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15) Oak Steakhouse, Charleston, S.C.
Chef Jeremiah Bacon, who’s spent time in kitchens including New York’s Le Bernardin and Per Se, might have a porky last name, but at his Charleston steakhouse, it’s the beef that’s the star of the show. His dry-aged certified Angus steaks come sizzling on a hot platter (with local shrimp compound butter on top), and while the steak, including a Prime bone-in rib-eye and a New York strip, is certainly the menu’s centerpiece, Bacon brings a farm-to-table approach to the entire menu, with standout dishes like housemade charcuterie, pan-seared sea scallops with smoked grapefruit purée, and a daily rotating seafood selection depending on what’s available at the market that morning.
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14) Keens, New York City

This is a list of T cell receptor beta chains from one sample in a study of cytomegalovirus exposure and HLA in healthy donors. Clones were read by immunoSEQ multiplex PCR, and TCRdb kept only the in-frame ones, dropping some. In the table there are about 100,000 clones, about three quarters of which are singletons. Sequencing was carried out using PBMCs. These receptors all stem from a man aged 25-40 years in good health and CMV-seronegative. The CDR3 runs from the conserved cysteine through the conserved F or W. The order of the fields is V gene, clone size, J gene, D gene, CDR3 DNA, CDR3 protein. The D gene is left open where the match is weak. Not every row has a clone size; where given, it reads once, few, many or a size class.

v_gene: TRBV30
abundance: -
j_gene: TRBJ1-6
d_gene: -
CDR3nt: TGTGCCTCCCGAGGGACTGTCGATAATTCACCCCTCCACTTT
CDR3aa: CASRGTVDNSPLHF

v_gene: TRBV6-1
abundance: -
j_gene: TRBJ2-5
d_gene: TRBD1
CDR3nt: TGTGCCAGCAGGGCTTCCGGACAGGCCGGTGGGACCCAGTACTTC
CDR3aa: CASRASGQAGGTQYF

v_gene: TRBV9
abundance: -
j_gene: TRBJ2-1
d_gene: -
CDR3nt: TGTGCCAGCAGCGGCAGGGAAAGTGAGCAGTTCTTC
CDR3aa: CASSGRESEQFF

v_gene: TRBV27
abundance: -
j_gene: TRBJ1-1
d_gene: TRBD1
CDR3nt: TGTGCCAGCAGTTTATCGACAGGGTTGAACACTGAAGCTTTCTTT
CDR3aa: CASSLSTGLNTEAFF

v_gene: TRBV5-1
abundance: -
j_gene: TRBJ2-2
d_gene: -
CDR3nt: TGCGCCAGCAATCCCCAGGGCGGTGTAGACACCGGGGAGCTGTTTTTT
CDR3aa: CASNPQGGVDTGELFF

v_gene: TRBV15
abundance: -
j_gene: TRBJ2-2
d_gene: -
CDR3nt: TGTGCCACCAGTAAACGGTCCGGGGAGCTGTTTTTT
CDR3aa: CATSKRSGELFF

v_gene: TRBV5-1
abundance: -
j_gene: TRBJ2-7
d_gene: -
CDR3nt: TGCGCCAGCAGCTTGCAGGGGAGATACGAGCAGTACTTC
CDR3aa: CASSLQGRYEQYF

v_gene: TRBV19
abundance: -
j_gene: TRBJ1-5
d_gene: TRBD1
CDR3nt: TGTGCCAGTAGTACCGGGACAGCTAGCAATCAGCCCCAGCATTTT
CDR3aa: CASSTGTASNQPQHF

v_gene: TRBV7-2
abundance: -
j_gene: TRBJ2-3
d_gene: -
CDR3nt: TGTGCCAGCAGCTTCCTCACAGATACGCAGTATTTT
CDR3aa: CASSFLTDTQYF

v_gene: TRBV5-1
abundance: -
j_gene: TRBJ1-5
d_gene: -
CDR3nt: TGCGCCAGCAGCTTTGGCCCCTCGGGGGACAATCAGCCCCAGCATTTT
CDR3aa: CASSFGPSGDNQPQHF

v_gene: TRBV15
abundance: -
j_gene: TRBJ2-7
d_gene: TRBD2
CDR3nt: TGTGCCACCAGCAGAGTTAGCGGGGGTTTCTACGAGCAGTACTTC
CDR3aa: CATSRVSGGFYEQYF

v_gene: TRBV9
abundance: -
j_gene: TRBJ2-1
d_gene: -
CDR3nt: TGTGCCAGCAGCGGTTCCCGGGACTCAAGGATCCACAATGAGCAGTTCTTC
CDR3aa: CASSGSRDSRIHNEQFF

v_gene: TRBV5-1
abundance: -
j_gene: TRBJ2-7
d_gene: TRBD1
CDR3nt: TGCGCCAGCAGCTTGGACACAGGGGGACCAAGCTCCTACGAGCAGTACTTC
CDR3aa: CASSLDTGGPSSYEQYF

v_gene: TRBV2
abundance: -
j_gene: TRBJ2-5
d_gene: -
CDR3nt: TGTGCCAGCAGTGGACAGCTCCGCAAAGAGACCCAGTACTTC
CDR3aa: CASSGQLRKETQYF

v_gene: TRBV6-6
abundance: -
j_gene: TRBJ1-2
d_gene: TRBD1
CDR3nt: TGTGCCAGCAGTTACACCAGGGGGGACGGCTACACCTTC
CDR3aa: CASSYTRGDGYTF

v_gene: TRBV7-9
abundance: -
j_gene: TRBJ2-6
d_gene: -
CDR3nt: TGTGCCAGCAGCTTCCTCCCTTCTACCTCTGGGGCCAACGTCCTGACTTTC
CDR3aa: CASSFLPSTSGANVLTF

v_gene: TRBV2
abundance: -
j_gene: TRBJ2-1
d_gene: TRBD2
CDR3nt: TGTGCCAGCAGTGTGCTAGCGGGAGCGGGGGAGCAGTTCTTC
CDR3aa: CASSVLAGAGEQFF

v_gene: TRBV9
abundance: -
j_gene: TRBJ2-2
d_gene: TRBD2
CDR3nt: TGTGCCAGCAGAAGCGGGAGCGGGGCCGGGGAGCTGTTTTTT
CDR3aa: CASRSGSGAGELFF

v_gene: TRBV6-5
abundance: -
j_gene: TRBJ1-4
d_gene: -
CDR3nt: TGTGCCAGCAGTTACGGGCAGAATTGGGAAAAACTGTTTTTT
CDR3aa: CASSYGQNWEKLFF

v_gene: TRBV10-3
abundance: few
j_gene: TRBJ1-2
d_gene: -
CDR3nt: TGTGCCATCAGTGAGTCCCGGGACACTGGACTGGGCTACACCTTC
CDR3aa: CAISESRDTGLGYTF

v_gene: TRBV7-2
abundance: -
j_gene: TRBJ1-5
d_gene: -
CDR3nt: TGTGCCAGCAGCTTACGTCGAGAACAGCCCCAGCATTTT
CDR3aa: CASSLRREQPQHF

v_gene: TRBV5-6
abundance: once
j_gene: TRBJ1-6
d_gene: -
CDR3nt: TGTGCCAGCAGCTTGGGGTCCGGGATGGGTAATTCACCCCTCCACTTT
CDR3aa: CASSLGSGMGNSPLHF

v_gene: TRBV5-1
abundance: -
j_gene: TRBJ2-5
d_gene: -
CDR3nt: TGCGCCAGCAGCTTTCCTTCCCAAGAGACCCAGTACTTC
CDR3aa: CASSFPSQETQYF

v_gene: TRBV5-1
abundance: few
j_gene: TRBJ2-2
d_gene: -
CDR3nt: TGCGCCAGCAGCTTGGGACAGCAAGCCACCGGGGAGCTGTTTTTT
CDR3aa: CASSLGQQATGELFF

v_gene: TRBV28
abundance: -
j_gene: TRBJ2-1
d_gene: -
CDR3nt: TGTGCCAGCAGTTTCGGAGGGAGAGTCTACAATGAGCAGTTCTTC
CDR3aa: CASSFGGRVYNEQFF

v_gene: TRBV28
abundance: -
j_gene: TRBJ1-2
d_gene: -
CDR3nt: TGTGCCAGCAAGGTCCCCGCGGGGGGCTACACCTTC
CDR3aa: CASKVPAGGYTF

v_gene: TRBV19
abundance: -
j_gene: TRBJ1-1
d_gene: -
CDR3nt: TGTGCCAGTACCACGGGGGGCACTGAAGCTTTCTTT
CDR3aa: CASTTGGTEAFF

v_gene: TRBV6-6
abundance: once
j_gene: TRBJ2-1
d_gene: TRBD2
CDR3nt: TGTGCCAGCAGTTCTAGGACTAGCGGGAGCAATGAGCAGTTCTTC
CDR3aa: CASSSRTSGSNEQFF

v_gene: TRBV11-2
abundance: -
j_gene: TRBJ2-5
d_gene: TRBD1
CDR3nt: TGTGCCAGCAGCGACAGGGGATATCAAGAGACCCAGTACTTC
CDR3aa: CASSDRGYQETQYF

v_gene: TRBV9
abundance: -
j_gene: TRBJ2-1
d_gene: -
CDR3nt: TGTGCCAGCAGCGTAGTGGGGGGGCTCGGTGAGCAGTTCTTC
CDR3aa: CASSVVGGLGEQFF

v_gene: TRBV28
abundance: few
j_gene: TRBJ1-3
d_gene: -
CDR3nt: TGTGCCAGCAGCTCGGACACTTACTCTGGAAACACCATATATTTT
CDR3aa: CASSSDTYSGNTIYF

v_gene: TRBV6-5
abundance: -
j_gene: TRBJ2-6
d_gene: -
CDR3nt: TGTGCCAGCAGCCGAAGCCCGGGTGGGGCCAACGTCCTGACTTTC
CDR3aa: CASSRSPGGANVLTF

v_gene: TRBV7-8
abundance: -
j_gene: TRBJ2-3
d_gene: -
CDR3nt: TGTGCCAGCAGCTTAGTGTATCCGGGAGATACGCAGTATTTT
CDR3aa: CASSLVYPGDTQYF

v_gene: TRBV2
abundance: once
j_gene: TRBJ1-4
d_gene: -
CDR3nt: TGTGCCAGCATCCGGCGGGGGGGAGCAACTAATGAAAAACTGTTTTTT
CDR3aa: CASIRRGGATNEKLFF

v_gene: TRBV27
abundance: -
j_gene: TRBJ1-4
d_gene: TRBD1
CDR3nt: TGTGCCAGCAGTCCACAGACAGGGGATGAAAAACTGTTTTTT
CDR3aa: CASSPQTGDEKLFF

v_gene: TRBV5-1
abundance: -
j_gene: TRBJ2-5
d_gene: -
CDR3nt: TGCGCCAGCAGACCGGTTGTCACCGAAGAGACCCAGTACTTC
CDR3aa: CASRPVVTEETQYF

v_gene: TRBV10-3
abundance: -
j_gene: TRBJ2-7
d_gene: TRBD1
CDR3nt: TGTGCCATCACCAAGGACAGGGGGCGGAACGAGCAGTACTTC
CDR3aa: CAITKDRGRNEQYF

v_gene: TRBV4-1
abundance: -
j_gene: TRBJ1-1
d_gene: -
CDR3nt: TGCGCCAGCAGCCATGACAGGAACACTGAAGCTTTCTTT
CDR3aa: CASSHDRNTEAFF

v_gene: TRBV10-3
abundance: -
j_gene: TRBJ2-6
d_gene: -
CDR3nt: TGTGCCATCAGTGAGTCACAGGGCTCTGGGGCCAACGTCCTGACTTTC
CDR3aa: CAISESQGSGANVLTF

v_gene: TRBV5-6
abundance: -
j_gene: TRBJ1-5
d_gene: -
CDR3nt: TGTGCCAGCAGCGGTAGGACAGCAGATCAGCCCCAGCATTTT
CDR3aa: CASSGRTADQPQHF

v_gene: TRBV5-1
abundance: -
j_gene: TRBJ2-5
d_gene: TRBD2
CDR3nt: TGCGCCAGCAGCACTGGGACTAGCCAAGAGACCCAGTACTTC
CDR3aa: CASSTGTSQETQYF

Since 1885, this New York institution has done one thing, and done it really, really well: steak. Perfectly charred steaks and chops are served in this shrine to old New York, which is spread over two floors and three townhouses. Before you’re even served your expertly cooked, gigantic dry-aged sirloin, filet mignon, prime rib, porterhouse for two, or porterhouse for three, have a look around. There’s memorabilia from more than 100 years of New York history, including playbills, political cartoons, and photographs, as well as a collection of more than 50,000 pipes, from back when regulars, including Babe Ruth and Teddy Roosevelt, would store theirs there. If you go once, try the steak. If you go twice, try the famous mutton chop, a 26-ounce lamb saddle that’s nearly 2 inches thick and dates back to the restaurant’s earliest days.
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13) Pappas Bros. Steakhouse, Dallas and Houston